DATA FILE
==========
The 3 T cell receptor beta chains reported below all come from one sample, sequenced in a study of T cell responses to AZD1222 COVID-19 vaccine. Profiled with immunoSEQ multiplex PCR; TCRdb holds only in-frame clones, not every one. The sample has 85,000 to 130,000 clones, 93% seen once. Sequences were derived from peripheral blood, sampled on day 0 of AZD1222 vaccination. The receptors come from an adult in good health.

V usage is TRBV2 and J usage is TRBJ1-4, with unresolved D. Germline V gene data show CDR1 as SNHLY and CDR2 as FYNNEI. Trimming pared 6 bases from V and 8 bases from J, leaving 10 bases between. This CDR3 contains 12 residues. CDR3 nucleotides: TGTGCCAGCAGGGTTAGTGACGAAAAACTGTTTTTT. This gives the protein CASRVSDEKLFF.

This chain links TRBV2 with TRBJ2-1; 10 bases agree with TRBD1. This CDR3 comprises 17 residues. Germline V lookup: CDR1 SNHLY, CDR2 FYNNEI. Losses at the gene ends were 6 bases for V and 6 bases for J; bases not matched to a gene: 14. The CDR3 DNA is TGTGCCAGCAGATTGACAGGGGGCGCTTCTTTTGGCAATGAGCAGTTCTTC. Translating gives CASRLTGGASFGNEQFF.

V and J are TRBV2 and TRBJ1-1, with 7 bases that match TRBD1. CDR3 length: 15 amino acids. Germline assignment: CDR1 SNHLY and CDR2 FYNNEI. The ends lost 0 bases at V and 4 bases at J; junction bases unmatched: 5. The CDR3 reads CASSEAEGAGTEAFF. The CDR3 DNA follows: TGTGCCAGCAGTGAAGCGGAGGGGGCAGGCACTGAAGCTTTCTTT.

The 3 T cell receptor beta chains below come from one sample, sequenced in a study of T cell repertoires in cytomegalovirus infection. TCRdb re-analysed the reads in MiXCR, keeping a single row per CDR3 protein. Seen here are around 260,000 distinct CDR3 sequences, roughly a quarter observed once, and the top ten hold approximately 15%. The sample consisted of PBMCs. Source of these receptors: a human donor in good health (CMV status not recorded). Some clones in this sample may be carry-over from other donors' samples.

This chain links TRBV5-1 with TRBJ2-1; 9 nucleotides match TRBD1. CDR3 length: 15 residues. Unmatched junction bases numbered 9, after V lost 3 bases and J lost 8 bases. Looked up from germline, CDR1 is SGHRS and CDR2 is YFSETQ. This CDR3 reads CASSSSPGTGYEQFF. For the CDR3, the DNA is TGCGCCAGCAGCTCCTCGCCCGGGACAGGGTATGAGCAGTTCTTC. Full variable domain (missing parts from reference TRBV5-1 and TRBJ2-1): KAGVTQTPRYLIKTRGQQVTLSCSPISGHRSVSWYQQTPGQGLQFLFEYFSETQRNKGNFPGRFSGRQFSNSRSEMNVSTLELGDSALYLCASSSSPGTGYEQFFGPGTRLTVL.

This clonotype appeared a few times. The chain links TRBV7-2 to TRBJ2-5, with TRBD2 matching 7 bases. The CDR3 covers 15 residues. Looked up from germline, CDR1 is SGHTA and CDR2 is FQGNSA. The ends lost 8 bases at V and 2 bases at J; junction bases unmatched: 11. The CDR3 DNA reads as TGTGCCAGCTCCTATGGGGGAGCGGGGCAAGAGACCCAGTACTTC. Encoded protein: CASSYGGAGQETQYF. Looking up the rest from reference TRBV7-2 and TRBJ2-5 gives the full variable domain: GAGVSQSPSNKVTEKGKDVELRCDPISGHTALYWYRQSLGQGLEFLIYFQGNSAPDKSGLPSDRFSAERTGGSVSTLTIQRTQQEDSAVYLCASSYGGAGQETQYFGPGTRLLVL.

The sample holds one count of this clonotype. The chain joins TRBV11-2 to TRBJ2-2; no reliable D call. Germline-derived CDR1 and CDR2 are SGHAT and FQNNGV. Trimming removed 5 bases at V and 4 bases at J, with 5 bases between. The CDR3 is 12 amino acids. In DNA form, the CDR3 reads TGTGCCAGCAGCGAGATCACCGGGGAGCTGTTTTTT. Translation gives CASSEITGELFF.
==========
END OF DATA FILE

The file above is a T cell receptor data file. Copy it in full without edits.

The 3 T cell receptor beta chains reported below all come from one sample, sequenced in a study of T cell responses to AZD1222 COVID-19 vaccine. Profiled with immunoSEQ multiplex PCR; TCRdb holds only in-frame clones, not every one. The sample has 85,000 to 130,000 clones, 93% seen once. Sequences were derived from peripheral blood, sampled on day 0 of AZD1222 vaccination. The receptors come from an adult in good health.

V usage is TRBV2 and J usage is TRBJ1-4, with unresolved D. Germline V gene data show CDR1 as SNHLY and CDR2 as FYNNEI. Trimming pared 6 bases from V and 8 bases from J, leaving 10 bases between. This CDR3 contains 12 residues. CDR3 nucleotides: TGTGCCAGCAGGGTTAGTGACGAAAAACTGTTTTTT. This gives the protein CASRVSDEKLFF.

This chain links TRBV2 with TRBJ2-1; 10 bases agree with TRBD1. This CDR3 comprises 17 residues. Germline V lookup: CDR1 SNHLY, CDR2 FYNNEI. Losses at the gene ends were 6 bases for V and 6 bases for J; bases not matched to a gene: 14. The CDR3 DNA is TGTGCCAGCAGATTGACAGGGGGCGCTTCTTTTGGCAATGAGCAGTTCTTC. Translating gives CASRLTGGASFGNEQFF.

V and J are TRBV2 and TRBJ1-1, with 7 bases that match TRBD1. CDR3 length: 15 amino acids. Germline assignment: CDR1 SNHLY and CDR2 FYNNEI. The ends lost 0 bases at V and 4 bases at J; junction bases unmatched: 5. The CDR3 reads CASSEAEGAGTEAFF. The CDR3 DNA follows: TGTGCCAGCAGTGAAGCGGAGGGGGCAGGCACTGAAGCTTTCTTT.

The 3 T cell receptor beta chains below come from one sample, sequenced in a study of T cell repertoires in cytomegalovirus infection. TCRdb re-analysed the reads in MiXCR, keeping a single row per CDR3 protein. Seen here are around 260,000 distinct CDR3 sequences, roughly a quarter observed once, and the top ten hold approximately 15%. The sample consisted of PBMCs. Source of these receptors: a human donor in good health (CMV status not recorded). Some clones in this sample may be carry-over from other donors' samples.

This chain links TRBV5-1 with TRBJ2-1; 9 nucleotides match TRBD1. CDR3 length: 15 residues. Unmatched junction bases numbered 9, after V lost 3 bases and J lost 8 bases. Looked up from germline, CDR1 is SGHRS and CDR2 is YFSETQ. This CDR3 reads CASSSSPGTGYEQFF. For the CDR3, the DNA is TGCGCCAGCAGCTCCTCGCCCGGGACAGGGTATGAGCAGTTCTTC. Full variable domain (missing parts from reference TRBV5-1 and TRBJ2-1): KAGVTQTPRYLIKTRGQQVTLSCSPISGHRSVSWYQQTPGQGLQFLFEYFSETQRNKGNFPGRFSGRQFSNSRSEMNVSTLELGDSALYLCASSSSPGTGYEQFFGPGTRLTVL.

This clonotype appeared a few times. The chain links TRBV7-2 to TRBJ2-5, with TRBD2 matching 7 bases. The CDR3 covers 15 residues. Looked up from germline, CDR1 is SGHTA and CDR2 is FQGNSA. The ends lost 8 bases at V and 2 bases at J; junction bases unmatched: 11. The CDR3 DNA reads as TGTGCCAGCTCCTATGGGGGAGCGGGGCAAGAGACCCAGTACTTC. Encoded protein: CASSYGGAGQETQYF. Looking up the rest from reference TRBV7-2 and TRBJ2-5 gives the full variable domain: GAGVSQSPSNKVTEKGKDVELRCDPISGHTALYWYRQSLGQGLEFLIYFQGNSAPDKSGLPSDRFSAERTGGSVSTLTIQRTQQEDSAVYLCASSYGGAGQETQYFGPGTRLLVL.

The sample holds one count of this clonotype. The chain joins TRBV11-2 to TRBJ2-2; no reliable D call. Germline-derived CDR1 and CDR2 are SGHAT and FQNNGV. Trimming removed 5 bases at V and 4 bases at J, with 5 bases between. The CDR3 is 12 amino acids. In DNA form, the CDR3 reads TGTGCCAGCAGCGAGATCACCGGGGAGCTGTTTTTT. Translation gives CASSEITGELFF.